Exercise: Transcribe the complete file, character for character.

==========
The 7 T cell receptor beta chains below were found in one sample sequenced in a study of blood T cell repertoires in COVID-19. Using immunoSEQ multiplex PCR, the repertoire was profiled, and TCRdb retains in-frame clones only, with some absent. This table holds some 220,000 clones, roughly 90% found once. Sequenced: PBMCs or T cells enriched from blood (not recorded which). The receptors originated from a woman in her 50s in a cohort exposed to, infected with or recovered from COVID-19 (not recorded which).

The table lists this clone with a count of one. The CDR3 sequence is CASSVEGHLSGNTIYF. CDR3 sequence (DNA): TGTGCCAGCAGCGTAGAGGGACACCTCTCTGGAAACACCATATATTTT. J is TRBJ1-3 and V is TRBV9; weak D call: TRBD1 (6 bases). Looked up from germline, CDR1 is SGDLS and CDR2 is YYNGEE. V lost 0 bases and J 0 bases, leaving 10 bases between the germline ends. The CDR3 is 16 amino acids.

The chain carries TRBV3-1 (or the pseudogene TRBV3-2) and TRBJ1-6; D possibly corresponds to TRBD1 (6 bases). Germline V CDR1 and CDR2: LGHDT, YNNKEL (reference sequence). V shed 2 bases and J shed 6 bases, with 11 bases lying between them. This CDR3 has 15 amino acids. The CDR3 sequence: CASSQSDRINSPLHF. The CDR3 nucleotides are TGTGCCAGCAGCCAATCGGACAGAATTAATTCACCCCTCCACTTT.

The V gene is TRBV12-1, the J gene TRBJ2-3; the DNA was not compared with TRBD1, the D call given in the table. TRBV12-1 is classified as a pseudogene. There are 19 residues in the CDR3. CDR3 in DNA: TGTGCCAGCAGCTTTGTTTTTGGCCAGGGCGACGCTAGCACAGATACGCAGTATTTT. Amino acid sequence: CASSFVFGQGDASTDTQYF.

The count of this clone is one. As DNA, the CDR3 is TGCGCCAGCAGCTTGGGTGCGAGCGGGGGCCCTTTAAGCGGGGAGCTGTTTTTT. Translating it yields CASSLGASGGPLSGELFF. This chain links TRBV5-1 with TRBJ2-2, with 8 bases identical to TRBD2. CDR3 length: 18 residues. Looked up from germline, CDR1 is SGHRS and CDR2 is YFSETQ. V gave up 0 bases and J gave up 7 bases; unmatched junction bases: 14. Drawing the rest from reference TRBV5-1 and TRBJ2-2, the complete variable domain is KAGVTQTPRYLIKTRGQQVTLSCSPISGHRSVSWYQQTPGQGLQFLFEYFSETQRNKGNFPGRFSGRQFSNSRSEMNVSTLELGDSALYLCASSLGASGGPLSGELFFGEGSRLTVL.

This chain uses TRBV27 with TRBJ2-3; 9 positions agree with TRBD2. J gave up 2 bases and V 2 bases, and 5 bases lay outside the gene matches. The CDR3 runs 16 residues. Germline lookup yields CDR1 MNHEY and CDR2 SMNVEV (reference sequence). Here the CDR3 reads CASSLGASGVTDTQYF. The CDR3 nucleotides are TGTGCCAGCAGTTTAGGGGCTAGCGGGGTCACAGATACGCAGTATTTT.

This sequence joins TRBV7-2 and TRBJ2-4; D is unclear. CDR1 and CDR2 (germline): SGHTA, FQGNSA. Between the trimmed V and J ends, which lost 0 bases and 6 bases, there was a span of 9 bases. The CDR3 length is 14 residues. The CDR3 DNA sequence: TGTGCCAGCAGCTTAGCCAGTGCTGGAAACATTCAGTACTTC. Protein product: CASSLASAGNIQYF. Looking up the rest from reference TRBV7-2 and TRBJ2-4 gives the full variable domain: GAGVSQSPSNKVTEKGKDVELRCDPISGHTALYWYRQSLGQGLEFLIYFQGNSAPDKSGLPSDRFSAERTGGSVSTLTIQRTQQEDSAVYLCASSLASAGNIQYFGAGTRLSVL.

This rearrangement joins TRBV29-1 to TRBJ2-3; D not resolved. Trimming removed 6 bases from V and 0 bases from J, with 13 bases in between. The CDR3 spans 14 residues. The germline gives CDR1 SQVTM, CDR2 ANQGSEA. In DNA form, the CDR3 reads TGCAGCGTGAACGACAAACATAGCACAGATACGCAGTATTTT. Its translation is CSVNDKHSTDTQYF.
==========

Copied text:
The 7 T cell receptor beta chains below were found in one sample sequenced in a study of blood T cell repertoires in COVID-19. Using immunoSEQ multiplex PCR, the repertoire was profiled, and TCRdb retains in-frame clones only, with some absent. This table holds some 220,000 clones, roughly 90% found once. Sequenced: PBMCs or T cells enriched from blood (not recorded which). The receptors originated from a woman in her 50s in a cohort exposed to, infected with or recovered from COVID-19 (not recorded which).

The table lists this clone with a count of one. The CDR3 sequence is CASSVEGHLSGNTIYF. CDR3 sequence (DNA): TGTGCCAGCAGCGTAGAGGGACACCTCTCTGGAAACACCATATATTTT. J is TRBJ1-3 and V is TRBV9; weak D call: TRBD1 (6 bases). Looked up from germline, CDR1 is SGDLS and CDR2 is YYNGEE. V lost 0 bases and J 0 bases, leaving 10 bases between the germline ends. The CDR3 is 16 amino acids.

The chain carries TRBV3-1 (or the pseudogene TRBV3-2) and TRBJ1-6; D possibly corresponds to TRBD1 (6 bases). Germline V CDR1 and CDR2: LGHDT, YNNKEL (reference sequence). V shed 2 bases and J shed 6 bases, with 11 bases lying between them. This CDR3 has 15 amino acids. The CDR3 sequence: CASSQSDRINSPLHF. The CDR3 nucleotides are TGTGCCAGCAGCCAATCGGACAGAATTAATTCACCCCTCCACTTT.

The V gene is TRBV12-1, the J gene TRBJ2-3; the DNA was not compared with TRBD1, the D call given in the table. TRBV12-1 is classified as a pseudogene. There are 19 residues in the CDR3. CDR3 in DNA: TGTGCCAGCAGCTTTGTTTTTGGCCAGGGCGACGCTAGCACAGATACGCAGTATTTT. Amino acid sequence: CASSFVFGQGDASTDTQYF.

The count of this clone is one. As DNA, the CDR3 is TGCGCCAGCAGCTTGGGTGCGAGCGGGGGCCCTTTAAGCGGGGAGCTGTTTTTT. Translating it yields CASSLGASGGPLSGELFF. This chain links TRBV5-1 with TRBJ2-2, with 8 bases identical to TRBD2. CDR3 length: 18 residues. Looked up from germline, CDR1 is SGHRS and CDR2 is YFSETQ. V gave up 0 bases and J gave up 7 bases; unmatched junction bases: 14. Drawing the rest from reference TRBV5-1 and TRBJ2-2, the complete variable domain is KAGVTQTPRYLIKTRGQQVTLSCSPISGHRSVSWYQQTPGQGLQFLFEYFSETQRNKGNFPGRFSGRQFSNSRSEMNVSTLELGDSALYLCASSLGASGGPLSGELFFGEGSRLTVL.

This chain uses TRBV27 with TRBJ2-3; 9 positions agree with TRBD2. J gave up 2 bases and V 2 bases, and 5 bases lay outside the gene matches. The CDR3 runs 16 residues. Germline lookup yields CDR1 MNHEY and CDR2 SMNVEV (reference sequence). Here the CDR3 reads CASSLGASGVTDTQYF. The CDR3 nucleotides are TGTGCCAGCAGTTTAGGGGCTAGCGGGGTCACAGATACGCAGTATTTT.

This sequence joins TRBV7-2 and TRBJ2-4; D is unclear. CDR1 and CDR2 (germline): SGHTA, FQGNSA. Between the trimmed V and J ends, which lost 0 bases and 6 bases, there was a span of 9 bases. The CDR3 length is 14 residues. The CDR3 DNA sequence: TGTGCCAGCAGCTTAGCCAGTGCTGGAAACATTCAGTACTTC. Protein product: CASSLASAGNIQYF. Looking up the rest from reference TRBV7-2 and TRBJ2-4 gives the full variable domain: GAGVSQSPSNKVTEKGKDVELRCDPISGHTALYWYRQSLGQGLEFLIYFQGNSAPDKSGLPSDRFSAERTGGSVSTLTIQRTQQEDSAVYLCASSLASAGNIQYFGAGTRLSVL.

This rearrangement joins TRBV29-1 to TRBJ2-3; D not resolved. Trimming removed 6 bases from V and 0 bases from J, with 13 bases in between. The CDR3 spans 14 residues. The germline gives CDR1 SQVTM, CDR2 ANQGSEA. In DNA form, the CDR3 reads TGCAGCGTGAACGACAAACATAGCACAGATACGCAGTATTTT. Its translation is CSVNDKHSTDTQYF.